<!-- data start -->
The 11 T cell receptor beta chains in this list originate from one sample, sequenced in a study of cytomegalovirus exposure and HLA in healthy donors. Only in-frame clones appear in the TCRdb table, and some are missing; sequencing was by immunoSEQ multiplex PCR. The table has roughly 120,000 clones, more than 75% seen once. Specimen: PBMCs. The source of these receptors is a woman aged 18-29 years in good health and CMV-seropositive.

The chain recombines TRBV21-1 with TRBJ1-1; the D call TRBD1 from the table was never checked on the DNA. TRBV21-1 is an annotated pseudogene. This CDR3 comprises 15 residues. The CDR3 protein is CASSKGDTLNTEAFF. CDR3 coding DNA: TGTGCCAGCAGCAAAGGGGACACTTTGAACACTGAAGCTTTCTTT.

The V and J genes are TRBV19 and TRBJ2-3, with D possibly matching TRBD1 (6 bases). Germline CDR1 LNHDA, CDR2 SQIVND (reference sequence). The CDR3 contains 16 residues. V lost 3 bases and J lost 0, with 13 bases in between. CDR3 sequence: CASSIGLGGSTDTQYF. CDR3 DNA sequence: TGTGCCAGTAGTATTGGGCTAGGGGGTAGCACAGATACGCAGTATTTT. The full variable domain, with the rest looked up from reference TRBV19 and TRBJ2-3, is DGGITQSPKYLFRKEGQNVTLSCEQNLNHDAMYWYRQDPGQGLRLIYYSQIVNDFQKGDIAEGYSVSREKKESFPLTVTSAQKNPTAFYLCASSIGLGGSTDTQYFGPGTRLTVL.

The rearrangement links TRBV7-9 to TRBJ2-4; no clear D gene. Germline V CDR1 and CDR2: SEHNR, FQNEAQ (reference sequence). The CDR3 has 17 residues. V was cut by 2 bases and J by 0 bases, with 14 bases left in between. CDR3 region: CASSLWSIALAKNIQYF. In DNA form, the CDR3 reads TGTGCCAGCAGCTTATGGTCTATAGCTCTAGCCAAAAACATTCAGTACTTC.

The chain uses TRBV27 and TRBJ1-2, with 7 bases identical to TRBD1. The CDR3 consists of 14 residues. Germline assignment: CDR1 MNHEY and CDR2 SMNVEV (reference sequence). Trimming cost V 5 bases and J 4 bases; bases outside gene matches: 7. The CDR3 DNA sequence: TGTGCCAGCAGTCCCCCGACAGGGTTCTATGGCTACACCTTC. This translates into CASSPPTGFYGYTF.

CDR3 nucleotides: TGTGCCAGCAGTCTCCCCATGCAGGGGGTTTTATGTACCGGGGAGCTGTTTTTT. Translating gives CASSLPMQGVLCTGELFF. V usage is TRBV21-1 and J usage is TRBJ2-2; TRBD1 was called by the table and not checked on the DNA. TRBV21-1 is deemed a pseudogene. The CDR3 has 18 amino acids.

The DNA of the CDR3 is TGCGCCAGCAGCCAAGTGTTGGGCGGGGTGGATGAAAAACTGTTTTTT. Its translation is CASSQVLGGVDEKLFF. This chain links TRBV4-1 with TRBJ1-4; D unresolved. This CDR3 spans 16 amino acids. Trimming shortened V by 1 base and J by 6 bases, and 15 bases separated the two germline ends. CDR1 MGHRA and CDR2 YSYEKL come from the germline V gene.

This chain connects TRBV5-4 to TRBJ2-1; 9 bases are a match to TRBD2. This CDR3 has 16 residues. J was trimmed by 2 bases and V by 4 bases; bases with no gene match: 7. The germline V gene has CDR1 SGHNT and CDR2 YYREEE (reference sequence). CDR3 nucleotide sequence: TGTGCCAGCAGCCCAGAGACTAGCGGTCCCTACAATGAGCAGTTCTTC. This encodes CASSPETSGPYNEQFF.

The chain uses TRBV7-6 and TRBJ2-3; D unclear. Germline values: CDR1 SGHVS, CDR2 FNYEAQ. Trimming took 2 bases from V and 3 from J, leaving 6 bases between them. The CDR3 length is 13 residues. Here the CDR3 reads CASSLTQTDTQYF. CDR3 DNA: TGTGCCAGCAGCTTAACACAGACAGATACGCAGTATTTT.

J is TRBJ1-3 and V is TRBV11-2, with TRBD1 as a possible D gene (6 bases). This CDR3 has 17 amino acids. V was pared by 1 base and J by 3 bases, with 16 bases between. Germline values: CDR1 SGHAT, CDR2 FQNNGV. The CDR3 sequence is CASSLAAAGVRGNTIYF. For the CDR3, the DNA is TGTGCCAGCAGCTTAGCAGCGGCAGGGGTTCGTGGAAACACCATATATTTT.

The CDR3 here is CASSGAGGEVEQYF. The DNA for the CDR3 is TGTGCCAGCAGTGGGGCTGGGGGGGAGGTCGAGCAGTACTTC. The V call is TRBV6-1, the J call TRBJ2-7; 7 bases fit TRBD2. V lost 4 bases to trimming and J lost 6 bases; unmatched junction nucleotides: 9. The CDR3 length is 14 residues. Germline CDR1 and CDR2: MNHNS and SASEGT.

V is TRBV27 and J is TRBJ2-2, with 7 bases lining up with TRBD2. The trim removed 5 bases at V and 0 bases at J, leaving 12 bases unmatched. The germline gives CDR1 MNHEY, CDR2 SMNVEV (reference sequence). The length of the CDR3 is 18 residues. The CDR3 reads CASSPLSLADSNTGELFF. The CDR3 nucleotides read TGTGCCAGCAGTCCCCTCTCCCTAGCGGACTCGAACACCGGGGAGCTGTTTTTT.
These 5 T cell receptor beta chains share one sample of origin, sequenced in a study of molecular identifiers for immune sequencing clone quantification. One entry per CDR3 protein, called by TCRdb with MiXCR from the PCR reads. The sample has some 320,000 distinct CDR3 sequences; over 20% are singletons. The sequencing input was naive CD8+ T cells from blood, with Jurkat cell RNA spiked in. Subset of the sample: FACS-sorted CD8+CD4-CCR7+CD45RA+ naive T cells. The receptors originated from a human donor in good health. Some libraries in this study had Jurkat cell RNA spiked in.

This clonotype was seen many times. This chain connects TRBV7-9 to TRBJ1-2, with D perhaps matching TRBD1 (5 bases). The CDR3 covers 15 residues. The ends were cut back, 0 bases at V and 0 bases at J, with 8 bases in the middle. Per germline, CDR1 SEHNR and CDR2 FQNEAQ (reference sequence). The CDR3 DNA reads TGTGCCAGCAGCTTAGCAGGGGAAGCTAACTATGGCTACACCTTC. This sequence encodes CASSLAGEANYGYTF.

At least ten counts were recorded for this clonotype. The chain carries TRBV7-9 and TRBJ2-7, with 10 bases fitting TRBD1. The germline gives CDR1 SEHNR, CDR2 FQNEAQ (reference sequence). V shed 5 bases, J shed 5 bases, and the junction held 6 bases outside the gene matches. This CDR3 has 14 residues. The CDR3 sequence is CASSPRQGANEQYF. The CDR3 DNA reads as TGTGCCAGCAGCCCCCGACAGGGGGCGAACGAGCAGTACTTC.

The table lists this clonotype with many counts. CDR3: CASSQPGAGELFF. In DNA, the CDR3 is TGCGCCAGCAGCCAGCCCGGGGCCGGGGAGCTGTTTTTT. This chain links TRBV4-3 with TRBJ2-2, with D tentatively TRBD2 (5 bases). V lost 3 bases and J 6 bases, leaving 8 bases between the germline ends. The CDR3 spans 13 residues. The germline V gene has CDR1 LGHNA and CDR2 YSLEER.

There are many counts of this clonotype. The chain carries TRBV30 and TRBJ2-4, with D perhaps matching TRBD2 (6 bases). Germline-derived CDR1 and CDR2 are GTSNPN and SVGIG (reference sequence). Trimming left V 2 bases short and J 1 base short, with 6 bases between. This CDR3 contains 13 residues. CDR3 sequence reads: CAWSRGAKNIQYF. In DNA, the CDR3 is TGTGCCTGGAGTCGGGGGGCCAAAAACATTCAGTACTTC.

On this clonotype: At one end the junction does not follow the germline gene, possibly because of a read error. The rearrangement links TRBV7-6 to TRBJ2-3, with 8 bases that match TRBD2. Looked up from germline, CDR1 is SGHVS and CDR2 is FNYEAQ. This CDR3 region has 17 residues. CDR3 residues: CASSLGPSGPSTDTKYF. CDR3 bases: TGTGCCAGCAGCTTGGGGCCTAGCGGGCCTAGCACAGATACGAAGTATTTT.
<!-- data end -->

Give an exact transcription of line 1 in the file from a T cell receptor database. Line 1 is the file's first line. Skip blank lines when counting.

The 11 T cell receptor beta chains in this list originate from one sample, sequenced in a study of cytomegalovirus exposure and HLA in healthy donors. Only in-frame clones appear in the TCRdb table, and some are missing; sequencing was by immunoSEQ multiplex PCR. The table has roughly 120,000 clones, more than 75% seen once. Specimen: PBMCs. The source of these receptors is a woman aged 18-29 years in good health and CMV-seropositive.